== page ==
Video-Style Compression Brings Federated Learning to Smartphones, Other Bandwidth-Limited Devices

Designed to work around the bandwidth requirements of privacy-preserving federated learning, this new approach cuts the communication cost.

A team of computer scientists at North Carolina State University (NC State) have come up with an approach for extending the benefits of federated learning — in particular its protections for data privacy — to wireless devices, without overloading the network.

Federated learning, in which multiple client devices are trained using their own datasets to create individual models that are then combined by a central server into a single high-performance hybrid model, has a range of benefits over traditional central machine learning training approaches — not least of which is that each device can keep full control of its own data.

"[Federated learning] can allow the overall AI system to improve its performance without compromising the privacy of the data being used to train the system," explains Chau-Wai Wong, assistant professor and co-author of a new paper on the technique. "For example, you could draw on privileged patient data from multiple hospitals in order to improve diagnostic AI tools, without the hospitals having access to data on each other’s patients."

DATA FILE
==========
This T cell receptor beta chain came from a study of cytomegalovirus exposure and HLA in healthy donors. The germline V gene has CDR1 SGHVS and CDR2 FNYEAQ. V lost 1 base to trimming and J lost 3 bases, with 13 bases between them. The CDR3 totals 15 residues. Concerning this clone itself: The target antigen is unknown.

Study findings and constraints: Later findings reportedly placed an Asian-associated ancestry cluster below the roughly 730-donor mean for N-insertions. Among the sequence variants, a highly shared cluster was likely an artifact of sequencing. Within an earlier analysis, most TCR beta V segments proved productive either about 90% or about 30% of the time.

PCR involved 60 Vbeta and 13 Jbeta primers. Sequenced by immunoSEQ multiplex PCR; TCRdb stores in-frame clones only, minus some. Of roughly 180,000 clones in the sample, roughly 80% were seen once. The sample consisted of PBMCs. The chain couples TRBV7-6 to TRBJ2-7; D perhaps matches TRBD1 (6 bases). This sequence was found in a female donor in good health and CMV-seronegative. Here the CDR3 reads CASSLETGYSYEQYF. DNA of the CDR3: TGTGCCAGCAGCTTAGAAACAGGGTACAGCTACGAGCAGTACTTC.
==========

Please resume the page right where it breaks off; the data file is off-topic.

The biggest drawback to federated learning is simple: Bandwidth. The process has the client devices sending their models to the server, and the server sending the improved hybrid model back to each client device — a process which repeats in order to refine the model. For wireless devices like smartphones, and for low-bandwidth edge devices, there's simply too much data whizzing around.

The solution: Borrowing a trick from streaming media, using predictive coding to compress the data down by discarding the bulk — but in a way that can be reversed by the recipient: Predictive coding.

"We were trying to think of a way to expedite wireless communication for federated learning," Wong recalls, "and drew inspiration from the decades of work that has been done on video compression to develop an improved way of compressing data."

"Our technique makes federated learning viable for wireless devices where there is limited available bandwidth," adds lead author Kai Yue. "For example, it could be used to improve the performance of many AI programs that interface with users, such as voice-activated virtual assistants."

The team's approach works by allowing the clients to compress their model data into a series of compacted packets which can be reconstructed by the receiving server, reducing bandwidth requirements by up to 99 percent — though, in its current incarnation, those savings are only one way with the server sending the full uncompressed hybrid model back to the clients the traditional way.

The team's work is available under closed-access terms following its publication in the IEEE Journal of Selected Topics in Signal Processing; an open-access preprint is available on Cornell's

Gareth Halfacree
Freelance journalist, technical author, hacker, tinkerer, erstwhile sysadmin. For hire:
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